January 30, 2010 · 4:56 pm
Someone recently started an online petition to encourage the preservation of the memorial. You can find out more here.
One of the best ways to protect the memorial from dismantling, is to have it listed in the National Register of Historic places. It takes a bit of work to get this done, but because the site has definite historic merit and integrity, it is a good candidate for such a listing. The Oregon State Historic Preservation Office agrees that this is a good candidate for a nomination, all that is needed is someone to take up the task.
Meanwhile, we’ve been told that a professional conservator has looked at the memorial and that it is certainly restorable.
January 28, 2010 · 11:52 am
A recent blog post at Green Preservationist, got me thinking once again about preservation language, and also raised the question of how to promote the repair of our older homes rather than following the well-entrenched rip out and replace model.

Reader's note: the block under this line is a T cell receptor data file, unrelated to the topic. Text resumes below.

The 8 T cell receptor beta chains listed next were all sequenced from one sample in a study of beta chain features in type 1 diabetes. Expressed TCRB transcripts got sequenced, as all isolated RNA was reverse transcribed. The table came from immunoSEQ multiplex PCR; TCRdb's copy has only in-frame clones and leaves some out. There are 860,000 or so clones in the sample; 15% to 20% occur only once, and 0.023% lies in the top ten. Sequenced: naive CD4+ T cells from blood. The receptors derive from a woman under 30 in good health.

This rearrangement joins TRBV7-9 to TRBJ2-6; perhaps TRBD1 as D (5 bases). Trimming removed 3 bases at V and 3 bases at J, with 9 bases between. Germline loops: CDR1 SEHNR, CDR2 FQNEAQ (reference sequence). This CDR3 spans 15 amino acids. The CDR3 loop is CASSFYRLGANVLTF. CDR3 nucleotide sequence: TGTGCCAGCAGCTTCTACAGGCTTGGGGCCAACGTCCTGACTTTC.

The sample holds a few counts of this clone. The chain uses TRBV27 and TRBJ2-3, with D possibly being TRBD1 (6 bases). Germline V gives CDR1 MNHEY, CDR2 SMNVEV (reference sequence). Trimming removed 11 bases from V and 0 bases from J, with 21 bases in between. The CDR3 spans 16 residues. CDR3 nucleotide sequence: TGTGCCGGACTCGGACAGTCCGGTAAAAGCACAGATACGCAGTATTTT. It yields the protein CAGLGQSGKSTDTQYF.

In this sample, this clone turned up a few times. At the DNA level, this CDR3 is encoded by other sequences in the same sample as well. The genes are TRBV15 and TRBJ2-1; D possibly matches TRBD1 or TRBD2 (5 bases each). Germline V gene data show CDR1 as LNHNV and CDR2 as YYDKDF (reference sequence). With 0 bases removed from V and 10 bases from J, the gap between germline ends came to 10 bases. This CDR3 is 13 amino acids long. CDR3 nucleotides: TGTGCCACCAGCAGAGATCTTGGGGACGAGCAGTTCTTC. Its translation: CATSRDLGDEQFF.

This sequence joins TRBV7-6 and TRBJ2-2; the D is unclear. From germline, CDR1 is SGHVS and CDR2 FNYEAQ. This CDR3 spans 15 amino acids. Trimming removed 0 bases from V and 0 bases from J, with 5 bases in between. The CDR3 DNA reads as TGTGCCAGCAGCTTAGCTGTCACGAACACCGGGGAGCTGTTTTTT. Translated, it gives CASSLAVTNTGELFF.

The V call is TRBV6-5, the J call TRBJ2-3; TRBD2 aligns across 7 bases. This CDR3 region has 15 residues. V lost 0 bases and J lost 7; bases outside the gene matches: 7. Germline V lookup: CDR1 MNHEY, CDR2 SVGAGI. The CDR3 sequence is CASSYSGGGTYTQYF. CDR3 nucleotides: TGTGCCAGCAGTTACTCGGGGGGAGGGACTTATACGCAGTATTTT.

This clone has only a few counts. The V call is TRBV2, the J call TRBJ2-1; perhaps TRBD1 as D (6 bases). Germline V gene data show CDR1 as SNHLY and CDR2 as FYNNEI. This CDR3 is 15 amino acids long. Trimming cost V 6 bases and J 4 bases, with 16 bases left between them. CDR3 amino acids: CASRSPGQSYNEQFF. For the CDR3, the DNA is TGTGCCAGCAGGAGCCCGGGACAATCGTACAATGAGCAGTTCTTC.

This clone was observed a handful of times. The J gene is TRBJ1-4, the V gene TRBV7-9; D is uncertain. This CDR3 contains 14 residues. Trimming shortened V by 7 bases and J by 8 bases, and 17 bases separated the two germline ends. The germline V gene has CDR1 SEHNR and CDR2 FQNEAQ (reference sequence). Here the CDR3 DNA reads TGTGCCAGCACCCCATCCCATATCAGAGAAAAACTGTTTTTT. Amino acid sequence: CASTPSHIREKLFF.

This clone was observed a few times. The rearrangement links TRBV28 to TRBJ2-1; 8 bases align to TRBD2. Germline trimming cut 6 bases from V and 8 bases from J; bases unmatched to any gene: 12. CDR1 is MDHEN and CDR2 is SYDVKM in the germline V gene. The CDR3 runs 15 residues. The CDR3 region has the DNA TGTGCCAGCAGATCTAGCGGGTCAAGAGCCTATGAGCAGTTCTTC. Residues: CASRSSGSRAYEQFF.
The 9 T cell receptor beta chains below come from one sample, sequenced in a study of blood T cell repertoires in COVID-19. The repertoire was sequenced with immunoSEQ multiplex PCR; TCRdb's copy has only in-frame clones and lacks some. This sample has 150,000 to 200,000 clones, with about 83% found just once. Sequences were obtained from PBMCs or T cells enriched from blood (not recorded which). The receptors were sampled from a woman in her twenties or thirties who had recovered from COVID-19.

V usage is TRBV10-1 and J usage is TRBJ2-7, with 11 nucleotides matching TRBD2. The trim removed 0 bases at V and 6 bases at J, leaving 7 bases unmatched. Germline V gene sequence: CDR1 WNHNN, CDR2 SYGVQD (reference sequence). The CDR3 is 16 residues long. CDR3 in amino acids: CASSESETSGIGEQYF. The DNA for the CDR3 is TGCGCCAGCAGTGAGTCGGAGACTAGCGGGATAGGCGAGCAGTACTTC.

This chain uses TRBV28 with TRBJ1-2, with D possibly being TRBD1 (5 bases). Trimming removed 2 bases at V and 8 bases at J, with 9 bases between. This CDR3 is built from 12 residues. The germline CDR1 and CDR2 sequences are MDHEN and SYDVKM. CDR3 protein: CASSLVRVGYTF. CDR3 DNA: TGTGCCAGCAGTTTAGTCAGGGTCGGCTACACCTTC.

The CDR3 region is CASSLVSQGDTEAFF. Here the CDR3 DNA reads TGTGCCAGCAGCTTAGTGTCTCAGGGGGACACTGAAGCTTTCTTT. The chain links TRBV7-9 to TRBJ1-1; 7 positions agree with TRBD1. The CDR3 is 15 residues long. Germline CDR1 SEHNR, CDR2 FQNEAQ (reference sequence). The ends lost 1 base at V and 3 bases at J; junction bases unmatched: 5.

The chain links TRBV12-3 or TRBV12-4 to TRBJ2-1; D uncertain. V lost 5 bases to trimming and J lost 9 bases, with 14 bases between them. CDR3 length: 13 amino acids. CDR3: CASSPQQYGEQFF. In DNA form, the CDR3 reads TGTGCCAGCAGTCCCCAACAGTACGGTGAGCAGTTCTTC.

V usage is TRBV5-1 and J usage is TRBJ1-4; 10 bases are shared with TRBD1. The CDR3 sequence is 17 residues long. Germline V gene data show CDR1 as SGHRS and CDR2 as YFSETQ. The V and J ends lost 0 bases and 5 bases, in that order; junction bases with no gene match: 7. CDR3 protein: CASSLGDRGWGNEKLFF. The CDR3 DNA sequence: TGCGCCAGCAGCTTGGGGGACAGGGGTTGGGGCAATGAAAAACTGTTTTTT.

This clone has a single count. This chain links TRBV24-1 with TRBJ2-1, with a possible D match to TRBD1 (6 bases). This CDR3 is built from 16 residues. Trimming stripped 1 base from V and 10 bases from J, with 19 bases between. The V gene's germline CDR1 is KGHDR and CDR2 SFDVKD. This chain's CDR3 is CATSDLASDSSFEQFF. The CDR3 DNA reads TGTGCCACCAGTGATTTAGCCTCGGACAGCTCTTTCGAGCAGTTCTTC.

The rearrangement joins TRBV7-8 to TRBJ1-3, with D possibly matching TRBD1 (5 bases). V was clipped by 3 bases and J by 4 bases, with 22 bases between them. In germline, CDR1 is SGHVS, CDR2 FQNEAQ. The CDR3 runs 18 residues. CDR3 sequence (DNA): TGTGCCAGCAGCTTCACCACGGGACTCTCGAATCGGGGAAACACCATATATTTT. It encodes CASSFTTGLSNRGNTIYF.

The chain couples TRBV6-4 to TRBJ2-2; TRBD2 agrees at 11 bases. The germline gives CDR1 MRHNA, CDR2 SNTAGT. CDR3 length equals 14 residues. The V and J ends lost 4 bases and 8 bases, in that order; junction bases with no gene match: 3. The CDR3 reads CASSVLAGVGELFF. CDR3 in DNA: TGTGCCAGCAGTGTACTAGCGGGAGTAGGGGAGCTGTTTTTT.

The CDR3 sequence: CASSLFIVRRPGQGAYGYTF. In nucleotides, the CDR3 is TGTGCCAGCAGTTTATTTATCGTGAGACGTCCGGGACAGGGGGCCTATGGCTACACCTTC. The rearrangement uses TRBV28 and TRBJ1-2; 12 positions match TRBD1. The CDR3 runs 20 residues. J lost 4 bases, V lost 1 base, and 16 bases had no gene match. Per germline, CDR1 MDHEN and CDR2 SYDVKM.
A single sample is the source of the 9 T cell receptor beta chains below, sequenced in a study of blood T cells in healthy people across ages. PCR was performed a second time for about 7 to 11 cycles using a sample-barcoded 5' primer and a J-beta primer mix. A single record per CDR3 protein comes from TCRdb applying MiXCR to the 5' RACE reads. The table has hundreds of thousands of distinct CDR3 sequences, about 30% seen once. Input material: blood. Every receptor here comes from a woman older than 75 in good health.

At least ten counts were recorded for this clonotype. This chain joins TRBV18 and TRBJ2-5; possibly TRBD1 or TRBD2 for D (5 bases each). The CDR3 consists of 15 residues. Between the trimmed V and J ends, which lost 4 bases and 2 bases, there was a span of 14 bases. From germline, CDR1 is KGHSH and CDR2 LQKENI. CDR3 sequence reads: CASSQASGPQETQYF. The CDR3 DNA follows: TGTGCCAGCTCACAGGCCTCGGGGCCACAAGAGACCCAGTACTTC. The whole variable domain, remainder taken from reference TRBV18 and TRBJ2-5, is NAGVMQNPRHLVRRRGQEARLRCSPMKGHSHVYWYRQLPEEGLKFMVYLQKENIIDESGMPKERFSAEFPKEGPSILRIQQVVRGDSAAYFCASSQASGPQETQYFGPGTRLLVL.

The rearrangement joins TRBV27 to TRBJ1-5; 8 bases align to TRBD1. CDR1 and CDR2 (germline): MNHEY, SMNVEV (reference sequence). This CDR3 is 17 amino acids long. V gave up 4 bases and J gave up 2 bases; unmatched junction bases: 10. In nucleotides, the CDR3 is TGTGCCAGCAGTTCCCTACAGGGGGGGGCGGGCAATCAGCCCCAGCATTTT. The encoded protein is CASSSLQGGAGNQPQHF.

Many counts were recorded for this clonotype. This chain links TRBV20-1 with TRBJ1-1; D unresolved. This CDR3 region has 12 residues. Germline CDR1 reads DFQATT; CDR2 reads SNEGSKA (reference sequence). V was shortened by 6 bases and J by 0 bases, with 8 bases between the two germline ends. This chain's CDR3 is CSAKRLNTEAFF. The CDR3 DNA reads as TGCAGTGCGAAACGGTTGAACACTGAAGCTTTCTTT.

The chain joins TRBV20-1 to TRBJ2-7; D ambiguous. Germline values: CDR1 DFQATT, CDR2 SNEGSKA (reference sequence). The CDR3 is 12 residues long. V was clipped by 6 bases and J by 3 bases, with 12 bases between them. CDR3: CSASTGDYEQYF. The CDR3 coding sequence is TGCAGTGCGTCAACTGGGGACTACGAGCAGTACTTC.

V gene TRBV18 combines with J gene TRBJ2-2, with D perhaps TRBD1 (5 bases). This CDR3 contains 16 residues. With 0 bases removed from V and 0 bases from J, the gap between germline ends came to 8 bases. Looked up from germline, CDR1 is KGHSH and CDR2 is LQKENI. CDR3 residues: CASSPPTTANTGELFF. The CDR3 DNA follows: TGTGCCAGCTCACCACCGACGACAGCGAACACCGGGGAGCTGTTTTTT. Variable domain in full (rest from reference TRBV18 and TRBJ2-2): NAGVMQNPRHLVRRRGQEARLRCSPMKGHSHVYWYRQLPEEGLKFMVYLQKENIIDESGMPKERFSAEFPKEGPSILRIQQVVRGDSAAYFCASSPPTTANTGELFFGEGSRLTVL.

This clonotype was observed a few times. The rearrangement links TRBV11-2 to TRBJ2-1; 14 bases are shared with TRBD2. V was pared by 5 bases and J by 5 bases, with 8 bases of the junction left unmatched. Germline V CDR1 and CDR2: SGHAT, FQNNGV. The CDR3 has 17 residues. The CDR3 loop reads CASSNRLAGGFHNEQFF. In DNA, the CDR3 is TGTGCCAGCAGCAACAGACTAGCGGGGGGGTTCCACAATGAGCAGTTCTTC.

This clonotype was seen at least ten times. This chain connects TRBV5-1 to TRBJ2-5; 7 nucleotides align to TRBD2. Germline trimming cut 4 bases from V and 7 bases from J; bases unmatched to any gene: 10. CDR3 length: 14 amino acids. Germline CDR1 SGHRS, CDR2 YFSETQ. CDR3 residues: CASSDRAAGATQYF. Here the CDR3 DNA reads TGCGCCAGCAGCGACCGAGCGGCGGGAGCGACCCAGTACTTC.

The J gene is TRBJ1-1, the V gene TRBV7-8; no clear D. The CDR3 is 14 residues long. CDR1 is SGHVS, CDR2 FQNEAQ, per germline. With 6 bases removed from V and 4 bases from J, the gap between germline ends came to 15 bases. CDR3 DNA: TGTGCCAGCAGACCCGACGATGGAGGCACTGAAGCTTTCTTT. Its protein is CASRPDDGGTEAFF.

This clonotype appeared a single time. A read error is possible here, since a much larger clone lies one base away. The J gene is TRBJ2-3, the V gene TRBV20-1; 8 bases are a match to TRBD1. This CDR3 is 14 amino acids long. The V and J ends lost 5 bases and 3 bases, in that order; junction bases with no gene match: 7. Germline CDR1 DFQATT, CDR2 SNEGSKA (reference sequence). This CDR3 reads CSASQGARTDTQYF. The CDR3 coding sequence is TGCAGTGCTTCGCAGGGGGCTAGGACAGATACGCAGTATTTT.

How do we best encourage homeowners to think repair first before climbing aboard the remodel treadmill?
Windows are the most obvious example of a house part that can, in most instances, be repaired. This is especially true of older wood-framed windows, likely made from old-growth fir. They can be re-glazed, weatherstripped and the surrounds can be caulked. Preserving these original details, preserves the original character of the home and the original designer’s intent, and let’s face it, when we’re talking about houses constructed 50-100 years ago, we know that the architects and designers had intentions that do not take well to the use of vinyl or many other modern materials.